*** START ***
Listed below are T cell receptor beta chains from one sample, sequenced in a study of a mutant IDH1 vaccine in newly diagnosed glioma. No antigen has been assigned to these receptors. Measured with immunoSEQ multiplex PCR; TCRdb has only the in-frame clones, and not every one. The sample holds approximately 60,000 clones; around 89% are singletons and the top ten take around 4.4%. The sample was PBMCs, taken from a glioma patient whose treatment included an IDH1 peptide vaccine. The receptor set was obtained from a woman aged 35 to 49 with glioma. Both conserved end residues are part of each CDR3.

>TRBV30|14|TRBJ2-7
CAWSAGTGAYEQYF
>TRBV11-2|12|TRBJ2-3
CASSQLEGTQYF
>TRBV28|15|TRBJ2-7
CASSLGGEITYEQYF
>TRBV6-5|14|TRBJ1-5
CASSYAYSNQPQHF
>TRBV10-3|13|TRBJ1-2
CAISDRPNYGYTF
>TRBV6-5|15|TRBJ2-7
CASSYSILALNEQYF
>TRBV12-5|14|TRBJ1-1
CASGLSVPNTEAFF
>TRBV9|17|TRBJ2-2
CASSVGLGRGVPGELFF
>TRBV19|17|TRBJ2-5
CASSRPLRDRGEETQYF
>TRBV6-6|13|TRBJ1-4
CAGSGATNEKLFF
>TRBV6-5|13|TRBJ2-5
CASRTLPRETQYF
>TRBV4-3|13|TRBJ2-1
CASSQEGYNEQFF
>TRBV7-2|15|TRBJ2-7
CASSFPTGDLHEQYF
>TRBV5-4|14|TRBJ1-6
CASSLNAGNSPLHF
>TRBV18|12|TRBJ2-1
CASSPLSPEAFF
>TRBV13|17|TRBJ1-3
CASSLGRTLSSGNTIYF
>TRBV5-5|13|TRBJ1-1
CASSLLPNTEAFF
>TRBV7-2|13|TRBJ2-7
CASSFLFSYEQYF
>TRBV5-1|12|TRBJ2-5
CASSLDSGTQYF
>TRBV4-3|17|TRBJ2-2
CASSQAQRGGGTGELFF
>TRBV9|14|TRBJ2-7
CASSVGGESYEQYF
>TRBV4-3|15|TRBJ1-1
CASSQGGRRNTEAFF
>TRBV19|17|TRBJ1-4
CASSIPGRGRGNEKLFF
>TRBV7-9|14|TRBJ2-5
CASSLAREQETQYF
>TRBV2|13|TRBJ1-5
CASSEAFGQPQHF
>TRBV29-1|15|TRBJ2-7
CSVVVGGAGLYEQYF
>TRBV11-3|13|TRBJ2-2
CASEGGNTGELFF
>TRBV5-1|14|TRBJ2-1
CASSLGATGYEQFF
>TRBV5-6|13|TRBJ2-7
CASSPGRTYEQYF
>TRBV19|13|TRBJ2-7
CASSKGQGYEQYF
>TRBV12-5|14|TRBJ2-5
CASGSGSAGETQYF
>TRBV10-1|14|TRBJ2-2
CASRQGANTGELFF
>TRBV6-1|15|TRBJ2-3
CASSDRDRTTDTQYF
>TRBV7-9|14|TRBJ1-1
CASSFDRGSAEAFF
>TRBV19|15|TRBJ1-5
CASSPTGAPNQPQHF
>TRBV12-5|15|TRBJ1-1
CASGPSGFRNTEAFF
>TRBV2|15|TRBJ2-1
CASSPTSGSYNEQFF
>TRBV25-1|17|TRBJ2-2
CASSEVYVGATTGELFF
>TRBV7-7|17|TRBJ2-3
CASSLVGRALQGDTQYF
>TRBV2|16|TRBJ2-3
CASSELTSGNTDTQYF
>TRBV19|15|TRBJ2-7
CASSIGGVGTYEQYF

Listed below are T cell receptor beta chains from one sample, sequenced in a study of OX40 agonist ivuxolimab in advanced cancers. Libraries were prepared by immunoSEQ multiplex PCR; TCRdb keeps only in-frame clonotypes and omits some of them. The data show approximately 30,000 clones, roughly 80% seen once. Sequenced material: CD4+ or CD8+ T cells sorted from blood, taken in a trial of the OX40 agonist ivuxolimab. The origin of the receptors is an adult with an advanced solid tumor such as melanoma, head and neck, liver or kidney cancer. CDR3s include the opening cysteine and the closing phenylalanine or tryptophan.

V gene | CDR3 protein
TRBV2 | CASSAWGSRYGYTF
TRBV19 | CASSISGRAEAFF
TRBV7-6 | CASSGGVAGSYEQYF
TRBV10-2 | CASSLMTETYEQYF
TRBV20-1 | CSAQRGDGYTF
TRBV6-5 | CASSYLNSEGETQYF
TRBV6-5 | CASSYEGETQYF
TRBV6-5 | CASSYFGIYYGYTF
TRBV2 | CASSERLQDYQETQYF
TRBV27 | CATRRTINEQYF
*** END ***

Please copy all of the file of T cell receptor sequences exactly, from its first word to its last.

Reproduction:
Listed below are T cell receptor beta chains from one sample, sequenced in a study of a mutant IDH1 vaccine in newly diagnosed glioma. No antigen has been assigned to these receptors. Measured with immunoSEQ multiplex PCR; TCRdb has only the in-frame clones, and not every one. The sample holds approximately 60,000 clones; around 89% are singletons and the top ten take around 4.4%. The sample was PBMCs, taken from a glioma patient whose treatment included an IDH1 peptide vaccine. The receptor set was obtained from a woman aged 35 to 49 with glioma. Both conserved end residues are part of each CDR3.

>TRBV30|14|TRBJ2-7
CAWSAGTGAYEQYF
>TRBV11-2|12|TRBJ2-3
CASSQLEGTQYF
>TRBV28|15|TRBJ2-7
CASSLGGEITYEQYF
>TRBV6-5|14|TRBJ1-5
CASSYAYSNQPQHF
>TRBV10-3|13|TRBJ1-2
CAISDRPNYGYTF
>TRBV6-5|15|TRBJ2-7
CASSYSILALNEQYF
>TRBV12-5|14|TRBJ1-1
CASGLSVPNTEAFF
>TRBV9|17|TRBJ2-2
CASSVGLGRGVPGELFF
>TRBV19|17|TRBJ2-5
CASSRPLRDRGEETQYF
>TRBV6-6|13|TRBJ1-4
CAGSGATNEKLFF
>TRBV6-5|13|TRBJ2-5
CASRTLPRETQYF
>TRBV4-3|13|TRBJ2-1
CASSQEGYNEQFF
>TRBV7-2|15|TRBJ2-7
CASSFPTGDLHEQYF
>TRBV5-4|14|TRBJ1-6
CASSLNAGNSPLHF
>TRBV18|12|TRBJ2-1
CASSPLSPEAFF
>TRBV13|17|TRBJ1-3
CASSLGRTLSSGNTIYF
>TRBV5-5|13|TRBJ1-1
CASSLLPNTEAFF
>TRBV7-2|13|TRBJ2-7
CASSFLFSYEQYF
>TRBV5-1|12|TRBJ2-5
CASSLDSGTQYF
>TRBV4-3|17|TRBJ2-2
CASSQAQRGGGTGELFF
>TRBV9|14|TRBJ2-7
CASSVGGESYEQYF
>TRBV4-3|15|TRBJ1-1
CASSQGGRRNTEAFF
>TRBV19|17|TRBJ1-4
CASSIPGRGRGNEKLFF
>TRBV7-9|14|TRBJ2-5
CASSLAREQETQYF
>TRBV2|13|TRBJ1-5
CASSEAFGQPQHF
>TRBV29-1|15|TRBJ2-7
CSVVVGGAGLYEQYF
>TRBV11-3|13|TRBJ2-2
CASEGGNTGELFF
>TRBV5-1|14|TRBJ2-1
CASSLGATGYEQFF
>TRBV5-6|13|TRBJ2-7
CASSPGRTYEQYF
>TRBV19|13|TRBJ2-7
CASSKGQGYEQYF
>TRBV12-5|14|TRBJ2-5
CASGSGSAGETQYF
>TRBV10-1|14|TRBJ2-2
CASRQGANTGELFF
>TRBV6-1|15|TRBJ2-3
CASSDRDRTTDTQYF
>TRBV7-9|14|TRBJ1-1
CASSFDRGSAEAFF
>TRBV19|15|TRBJ1-5
CASSPTGAPNQPQHF
>TRBV12-5|15|TRBJ1-1
CASGPSGFRNTEAFF
>TRBV2|15|TRBJ2-1
CASSPTSGSYNEQFF
>TRBV25-1|17|TRBJ2-2
CASSEVYVGATTGELFF
>TRBV7-7|17|TRBJ2-3
CASSLVGRALQGDTQYF
>TRBV2|16|TRBJ2-3
CASSELTSGNTDTQYF
>TRBV19|15|TRBJ2-7
CASSIGGVGTYEQYF

Listed below are T cell receptor beta chains from one sample, sequenced in a study of OX40 agonist ivuxolimab in advanced cancers. Libraries were prepared by immunoSEQ multiplex PCR; TCRdb keeps only in-frame clonotypes and omits some of them. The data show approximately 30,000 clones, roughly 80% seen once. Sequenced material: CD4+ or CD8+ T cells sorted from blood, taken in a trial of the OX40 agonist ivuxolimab. The origin of the receptors is an adult with an advanced solid tumor such as melanoma, head and neck, liver or kidney cancer. CDR3s include the opening cysteine and the closing phenylalanine or tryptophan.

V gene | CDR3 protein
TRBV2 | CASSAWGSRYGYTF
TRBV19 | CASSISGRAEAFF
TRBV7-6 | CASSGGVAGSYEQYF
TRBV10-2 | CASSLMTETYEQYF
TRBV20-1 | CSAQRGDGYTF
TRBV6-5 | CASSYLNSEGETQYF
TRBV6-5 | CASSYEGETQYF
TRBV6-5 | CASSYFGIYYGYTF
TRBV2 | CASSERLQDYQETQYF
TRBV27 | CATRRTINEQYF